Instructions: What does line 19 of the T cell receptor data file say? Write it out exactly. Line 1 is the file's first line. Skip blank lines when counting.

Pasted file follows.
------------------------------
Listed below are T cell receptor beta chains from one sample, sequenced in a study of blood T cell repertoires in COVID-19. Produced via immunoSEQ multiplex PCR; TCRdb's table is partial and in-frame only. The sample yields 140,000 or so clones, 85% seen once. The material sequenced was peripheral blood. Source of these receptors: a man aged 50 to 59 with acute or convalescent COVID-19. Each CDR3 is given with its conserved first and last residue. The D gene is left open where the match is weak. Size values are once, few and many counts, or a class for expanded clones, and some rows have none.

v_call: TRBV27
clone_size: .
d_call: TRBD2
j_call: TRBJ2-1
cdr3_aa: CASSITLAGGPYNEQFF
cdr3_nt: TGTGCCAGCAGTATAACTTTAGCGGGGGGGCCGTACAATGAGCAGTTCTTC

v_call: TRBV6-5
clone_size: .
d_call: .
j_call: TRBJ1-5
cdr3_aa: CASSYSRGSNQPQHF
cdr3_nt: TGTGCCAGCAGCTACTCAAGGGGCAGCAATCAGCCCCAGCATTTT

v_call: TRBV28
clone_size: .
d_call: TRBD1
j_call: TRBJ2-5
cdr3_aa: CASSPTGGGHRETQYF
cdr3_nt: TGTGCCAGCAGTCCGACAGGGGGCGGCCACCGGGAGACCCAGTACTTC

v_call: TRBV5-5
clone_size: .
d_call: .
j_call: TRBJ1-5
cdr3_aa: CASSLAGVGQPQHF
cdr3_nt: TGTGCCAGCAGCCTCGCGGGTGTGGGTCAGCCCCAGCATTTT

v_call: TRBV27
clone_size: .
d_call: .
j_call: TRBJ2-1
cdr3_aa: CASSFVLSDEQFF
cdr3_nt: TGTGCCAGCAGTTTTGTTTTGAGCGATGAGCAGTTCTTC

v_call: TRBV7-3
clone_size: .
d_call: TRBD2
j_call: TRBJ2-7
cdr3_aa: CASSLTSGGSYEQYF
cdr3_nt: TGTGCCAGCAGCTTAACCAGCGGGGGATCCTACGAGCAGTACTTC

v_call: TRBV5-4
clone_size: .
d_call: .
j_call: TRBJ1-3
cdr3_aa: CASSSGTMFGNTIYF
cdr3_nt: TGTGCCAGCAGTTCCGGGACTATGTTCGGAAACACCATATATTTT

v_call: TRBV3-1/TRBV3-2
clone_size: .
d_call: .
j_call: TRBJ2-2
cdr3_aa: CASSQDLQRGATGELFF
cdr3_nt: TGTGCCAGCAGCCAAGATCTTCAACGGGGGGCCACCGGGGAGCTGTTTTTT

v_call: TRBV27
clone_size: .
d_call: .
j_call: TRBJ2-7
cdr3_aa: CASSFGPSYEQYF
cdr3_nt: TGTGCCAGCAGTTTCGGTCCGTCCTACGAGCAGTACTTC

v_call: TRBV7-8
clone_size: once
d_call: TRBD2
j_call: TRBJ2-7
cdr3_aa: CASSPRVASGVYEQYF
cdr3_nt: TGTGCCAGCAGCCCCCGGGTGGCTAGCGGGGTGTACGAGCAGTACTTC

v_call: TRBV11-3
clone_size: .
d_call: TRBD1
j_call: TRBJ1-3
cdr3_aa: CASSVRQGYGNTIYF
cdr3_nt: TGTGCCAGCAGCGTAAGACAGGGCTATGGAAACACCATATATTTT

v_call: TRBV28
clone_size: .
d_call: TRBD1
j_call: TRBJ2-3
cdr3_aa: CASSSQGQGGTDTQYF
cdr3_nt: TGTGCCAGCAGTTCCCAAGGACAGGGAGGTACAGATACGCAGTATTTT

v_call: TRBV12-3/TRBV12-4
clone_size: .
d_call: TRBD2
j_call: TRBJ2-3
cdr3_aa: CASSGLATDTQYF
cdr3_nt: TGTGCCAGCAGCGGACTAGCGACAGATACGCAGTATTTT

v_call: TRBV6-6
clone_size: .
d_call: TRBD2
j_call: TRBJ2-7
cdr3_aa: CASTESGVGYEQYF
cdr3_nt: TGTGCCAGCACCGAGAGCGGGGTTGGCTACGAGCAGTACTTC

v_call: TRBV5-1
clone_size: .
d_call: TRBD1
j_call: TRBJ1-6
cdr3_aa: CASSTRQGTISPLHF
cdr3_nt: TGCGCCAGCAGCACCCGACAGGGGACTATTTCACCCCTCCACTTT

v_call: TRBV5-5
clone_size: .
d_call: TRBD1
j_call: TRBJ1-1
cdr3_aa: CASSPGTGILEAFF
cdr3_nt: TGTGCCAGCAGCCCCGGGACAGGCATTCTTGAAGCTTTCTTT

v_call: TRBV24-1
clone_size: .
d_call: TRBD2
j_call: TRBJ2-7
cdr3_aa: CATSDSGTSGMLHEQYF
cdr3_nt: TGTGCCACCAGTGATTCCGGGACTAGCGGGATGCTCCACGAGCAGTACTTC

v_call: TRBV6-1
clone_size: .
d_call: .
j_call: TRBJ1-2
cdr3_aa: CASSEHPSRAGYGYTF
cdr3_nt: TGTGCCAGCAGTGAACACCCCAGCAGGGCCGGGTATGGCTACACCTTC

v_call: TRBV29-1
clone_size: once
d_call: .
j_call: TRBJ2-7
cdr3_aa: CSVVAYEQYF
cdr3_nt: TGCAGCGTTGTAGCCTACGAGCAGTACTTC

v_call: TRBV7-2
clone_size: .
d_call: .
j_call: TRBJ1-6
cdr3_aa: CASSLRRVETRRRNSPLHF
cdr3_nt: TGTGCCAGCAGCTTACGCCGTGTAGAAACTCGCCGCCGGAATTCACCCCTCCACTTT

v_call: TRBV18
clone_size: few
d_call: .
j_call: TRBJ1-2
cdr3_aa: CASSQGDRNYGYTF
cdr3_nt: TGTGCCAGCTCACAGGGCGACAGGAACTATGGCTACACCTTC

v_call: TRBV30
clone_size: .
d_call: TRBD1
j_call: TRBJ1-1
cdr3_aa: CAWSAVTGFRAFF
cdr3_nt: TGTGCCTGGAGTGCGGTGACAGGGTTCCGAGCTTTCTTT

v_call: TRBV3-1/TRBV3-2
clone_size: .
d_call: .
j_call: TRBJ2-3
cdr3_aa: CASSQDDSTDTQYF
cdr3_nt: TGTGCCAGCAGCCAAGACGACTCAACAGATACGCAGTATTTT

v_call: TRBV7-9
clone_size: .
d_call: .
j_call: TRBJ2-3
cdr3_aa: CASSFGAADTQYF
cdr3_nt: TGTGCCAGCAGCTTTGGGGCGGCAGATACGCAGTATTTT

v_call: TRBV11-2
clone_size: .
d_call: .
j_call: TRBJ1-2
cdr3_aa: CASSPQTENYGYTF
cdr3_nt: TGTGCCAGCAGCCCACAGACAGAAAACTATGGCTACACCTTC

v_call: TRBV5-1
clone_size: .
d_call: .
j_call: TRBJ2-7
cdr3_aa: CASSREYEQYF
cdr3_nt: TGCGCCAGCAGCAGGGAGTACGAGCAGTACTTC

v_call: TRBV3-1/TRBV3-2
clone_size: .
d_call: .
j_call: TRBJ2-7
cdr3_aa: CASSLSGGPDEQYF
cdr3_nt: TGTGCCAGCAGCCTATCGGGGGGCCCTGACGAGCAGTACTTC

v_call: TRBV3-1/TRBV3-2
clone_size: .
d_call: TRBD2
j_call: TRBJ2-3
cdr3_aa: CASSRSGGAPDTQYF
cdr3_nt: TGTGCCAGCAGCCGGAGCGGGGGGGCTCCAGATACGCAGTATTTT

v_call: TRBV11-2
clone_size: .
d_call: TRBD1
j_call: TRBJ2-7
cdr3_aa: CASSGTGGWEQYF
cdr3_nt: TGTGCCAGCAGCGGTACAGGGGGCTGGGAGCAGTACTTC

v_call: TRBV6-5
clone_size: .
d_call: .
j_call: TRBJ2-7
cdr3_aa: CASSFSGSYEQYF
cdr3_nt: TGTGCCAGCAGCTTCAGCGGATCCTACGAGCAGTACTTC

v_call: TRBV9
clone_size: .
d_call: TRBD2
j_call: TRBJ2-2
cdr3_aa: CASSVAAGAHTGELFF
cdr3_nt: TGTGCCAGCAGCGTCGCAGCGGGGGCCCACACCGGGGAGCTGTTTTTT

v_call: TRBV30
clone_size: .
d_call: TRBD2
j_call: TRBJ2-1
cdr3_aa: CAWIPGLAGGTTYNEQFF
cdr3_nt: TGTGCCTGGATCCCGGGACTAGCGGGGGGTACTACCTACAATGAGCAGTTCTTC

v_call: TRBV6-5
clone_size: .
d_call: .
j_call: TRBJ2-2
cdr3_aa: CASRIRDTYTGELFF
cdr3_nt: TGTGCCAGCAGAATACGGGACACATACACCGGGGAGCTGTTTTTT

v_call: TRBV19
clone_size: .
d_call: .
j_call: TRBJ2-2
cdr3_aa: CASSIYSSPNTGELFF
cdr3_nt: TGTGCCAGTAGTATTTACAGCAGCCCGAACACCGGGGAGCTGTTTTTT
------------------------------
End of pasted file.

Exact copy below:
cdr3_nt: TGTGCCAGCAGTCCGACAGGGGGCGGCCACCGGGAGACCCAGTACTTC